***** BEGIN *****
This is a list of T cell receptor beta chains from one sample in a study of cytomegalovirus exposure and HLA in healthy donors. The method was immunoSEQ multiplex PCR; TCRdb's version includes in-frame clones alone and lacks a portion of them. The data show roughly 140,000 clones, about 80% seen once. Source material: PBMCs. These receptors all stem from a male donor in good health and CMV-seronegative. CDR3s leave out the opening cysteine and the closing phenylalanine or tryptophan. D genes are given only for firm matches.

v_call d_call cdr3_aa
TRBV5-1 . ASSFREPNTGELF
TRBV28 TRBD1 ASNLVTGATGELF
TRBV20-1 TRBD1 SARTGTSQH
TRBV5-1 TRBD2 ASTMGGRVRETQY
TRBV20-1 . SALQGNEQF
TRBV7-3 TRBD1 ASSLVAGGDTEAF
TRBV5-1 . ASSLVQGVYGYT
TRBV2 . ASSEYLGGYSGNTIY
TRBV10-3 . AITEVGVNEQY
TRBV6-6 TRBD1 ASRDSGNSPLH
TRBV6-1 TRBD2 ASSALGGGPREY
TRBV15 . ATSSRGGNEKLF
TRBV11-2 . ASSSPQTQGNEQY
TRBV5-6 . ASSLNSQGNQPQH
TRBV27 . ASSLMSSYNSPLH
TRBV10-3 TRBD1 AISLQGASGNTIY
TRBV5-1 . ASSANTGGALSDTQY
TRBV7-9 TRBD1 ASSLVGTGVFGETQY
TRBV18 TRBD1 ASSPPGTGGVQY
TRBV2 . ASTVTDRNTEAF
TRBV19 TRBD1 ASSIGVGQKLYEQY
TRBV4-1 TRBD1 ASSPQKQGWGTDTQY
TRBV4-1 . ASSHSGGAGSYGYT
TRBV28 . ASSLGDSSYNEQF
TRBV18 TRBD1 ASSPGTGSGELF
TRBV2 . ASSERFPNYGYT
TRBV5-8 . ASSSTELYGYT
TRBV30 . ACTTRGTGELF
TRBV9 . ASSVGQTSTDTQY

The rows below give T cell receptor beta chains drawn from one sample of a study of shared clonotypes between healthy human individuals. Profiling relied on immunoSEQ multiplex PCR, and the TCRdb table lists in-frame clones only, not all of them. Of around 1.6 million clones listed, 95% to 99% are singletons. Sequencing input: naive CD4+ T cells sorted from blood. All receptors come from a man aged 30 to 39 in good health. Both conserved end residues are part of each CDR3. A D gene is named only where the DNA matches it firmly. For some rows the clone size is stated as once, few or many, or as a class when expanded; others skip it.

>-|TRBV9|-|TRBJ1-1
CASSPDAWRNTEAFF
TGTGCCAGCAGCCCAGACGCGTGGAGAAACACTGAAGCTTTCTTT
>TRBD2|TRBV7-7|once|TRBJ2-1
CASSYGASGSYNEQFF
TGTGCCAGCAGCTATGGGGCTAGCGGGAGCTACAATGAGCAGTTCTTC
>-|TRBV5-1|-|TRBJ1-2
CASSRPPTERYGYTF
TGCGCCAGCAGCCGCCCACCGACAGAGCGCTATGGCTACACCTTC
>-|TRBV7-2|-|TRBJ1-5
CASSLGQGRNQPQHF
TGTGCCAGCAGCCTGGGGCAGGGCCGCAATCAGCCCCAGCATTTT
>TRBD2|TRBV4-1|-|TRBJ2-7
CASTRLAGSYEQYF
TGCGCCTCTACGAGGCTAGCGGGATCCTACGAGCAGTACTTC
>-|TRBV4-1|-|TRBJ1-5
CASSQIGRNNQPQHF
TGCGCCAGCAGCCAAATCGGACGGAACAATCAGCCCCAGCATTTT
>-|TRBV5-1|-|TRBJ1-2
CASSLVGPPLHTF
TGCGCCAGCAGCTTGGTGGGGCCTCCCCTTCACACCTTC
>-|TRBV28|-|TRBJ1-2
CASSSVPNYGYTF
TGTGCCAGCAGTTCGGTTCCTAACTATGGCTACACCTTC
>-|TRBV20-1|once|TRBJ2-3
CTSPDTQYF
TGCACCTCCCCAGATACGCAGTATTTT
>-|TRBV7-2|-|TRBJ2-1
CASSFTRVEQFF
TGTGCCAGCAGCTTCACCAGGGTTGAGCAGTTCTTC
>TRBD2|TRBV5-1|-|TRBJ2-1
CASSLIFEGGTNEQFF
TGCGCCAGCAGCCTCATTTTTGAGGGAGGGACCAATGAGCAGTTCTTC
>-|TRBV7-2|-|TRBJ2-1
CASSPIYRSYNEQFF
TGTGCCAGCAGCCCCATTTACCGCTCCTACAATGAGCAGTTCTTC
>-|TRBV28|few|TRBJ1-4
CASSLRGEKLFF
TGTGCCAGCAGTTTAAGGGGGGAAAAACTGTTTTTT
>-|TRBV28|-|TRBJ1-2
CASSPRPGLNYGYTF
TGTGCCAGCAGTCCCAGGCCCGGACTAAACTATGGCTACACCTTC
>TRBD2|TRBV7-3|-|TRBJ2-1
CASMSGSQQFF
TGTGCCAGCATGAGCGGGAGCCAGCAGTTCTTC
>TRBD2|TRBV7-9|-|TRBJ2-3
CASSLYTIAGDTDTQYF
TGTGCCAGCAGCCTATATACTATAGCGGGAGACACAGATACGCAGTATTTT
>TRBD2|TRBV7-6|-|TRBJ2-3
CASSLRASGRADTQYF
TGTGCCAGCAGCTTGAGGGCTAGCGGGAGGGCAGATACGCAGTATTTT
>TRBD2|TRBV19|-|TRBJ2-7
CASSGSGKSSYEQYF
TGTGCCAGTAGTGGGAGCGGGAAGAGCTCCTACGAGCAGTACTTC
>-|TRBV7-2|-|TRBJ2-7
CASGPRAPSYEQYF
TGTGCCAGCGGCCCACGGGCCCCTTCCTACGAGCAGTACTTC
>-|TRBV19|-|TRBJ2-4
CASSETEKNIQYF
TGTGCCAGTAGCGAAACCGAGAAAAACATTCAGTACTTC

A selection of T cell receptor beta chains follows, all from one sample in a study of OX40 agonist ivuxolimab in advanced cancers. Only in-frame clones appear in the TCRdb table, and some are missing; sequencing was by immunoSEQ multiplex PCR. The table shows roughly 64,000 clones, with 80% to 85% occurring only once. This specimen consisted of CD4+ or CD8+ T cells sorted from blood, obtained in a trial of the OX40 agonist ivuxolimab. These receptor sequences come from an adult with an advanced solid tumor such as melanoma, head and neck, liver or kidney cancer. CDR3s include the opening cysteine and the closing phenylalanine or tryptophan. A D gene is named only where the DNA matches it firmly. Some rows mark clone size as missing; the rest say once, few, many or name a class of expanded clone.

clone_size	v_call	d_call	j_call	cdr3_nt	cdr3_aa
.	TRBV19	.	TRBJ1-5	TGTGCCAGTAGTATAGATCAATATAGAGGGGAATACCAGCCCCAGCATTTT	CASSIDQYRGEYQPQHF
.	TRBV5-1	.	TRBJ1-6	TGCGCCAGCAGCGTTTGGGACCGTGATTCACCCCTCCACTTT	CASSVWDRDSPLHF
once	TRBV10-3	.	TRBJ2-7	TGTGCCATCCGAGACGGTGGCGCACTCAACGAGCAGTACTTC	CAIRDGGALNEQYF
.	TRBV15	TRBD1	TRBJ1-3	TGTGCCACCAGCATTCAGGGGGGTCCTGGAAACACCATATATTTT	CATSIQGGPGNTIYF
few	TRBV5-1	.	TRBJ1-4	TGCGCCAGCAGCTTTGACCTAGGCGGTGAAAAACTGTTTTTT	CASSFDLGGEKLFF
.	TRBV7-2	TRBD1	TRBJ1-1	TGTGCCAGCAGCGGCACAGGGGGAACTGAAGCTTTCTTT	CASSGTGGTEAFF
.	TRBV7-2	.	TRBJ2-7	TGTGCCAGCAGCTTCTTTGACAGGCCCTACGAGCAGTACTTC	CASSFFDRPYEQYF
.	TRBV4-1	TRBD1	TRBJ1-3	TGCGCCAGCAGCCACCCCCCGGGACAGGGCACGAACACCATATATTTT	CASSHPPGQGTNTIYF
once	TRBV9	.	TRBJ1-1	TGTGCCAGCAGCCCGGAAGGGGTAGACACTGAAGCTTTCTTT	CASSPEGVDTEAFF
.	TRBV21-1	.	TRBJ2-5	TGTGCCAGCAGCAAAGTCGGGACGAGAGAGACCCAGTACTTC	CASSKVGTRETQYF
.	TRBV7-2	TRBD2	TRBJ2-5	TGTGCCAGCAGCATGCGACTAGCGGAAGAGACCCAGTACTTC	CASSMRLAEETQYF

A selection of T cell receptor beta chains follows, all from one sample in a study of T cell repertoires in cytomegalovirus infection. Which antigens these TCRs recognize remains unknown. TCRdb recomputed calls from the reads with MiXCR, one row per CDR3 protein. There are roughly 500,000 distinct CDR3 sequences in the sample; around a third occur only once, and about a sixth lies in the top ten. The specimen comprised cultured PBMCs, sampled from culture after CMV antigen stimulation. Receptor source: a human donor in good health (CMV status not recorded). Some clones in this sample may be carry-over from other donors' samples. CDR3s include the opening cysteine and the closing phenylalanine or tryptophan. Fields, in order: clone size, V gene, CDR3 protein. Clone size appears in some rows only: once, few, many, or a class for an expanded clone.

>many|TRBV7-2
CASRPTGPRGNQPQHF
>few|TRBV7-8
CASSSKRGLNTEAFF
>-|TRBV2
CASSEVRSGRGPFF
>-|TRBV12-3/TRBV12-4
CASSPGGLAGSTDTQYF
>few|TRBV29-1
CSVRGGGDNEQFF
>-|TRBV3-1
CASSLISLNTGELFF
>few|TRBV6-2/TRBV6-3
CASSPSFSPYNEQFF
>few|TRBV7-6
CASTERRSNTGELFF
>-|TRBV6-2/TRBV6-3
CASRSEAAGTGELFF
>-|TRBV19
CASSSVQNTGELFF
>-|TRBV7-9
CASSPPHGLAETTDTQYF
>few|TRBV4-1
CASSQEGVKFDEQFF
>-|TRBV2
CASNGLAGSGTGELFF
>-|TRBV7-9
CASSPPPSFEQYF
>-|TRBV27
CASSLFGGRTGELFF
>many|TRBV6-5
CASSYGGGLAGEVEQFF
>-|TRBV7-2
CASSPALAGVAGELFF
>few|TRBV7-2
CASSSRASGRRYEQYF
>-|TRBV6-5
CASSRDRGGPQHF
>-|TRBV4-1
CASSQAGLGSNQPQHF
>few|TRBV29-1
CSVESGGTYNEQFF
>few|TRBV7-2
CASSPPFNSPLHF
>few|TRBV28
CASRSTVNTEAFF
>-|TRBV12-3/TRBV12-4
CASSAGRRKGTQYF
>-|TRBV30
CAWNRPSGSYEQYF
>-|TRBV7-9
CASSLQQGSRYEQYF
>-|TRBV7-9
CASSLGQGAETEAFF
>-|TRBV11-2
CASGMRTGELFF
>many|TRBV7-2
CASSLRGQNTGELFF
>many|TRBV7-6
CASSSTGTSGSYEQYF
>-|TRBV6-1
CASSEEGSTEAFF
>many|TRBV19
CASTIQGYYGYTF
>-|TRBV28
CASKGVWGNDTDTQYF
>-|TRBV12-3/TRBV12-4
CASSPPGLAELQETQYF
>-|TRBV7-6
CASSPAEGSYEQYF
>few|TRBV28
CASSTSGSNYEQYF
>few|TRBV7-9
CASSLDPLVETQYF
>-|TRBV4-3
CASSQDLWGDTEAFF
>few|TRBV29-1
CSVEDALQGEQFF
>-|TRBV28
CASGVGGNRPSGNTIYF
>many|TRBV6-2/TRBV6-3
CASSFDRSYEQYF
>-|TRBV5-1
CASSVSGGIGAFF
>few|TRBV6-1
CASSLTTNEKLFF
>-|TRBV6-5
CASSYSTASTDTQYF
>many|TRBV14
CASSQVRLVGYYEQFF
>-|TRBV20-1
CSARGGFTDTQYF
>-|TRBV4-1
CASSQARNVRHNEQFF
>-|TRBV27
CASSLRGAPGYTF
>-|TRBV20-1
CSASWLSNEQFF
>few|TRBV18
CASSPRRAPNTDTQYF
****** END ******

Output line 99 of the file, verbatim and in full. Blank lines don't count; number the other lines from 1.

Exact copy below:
few	TRBV5-1	.	TRBJ1-4	TGCGCCAGCAGCTTTGACCTAGGCGGTGAAAAACTGTTTTTT	CASSFDLGGEKLFF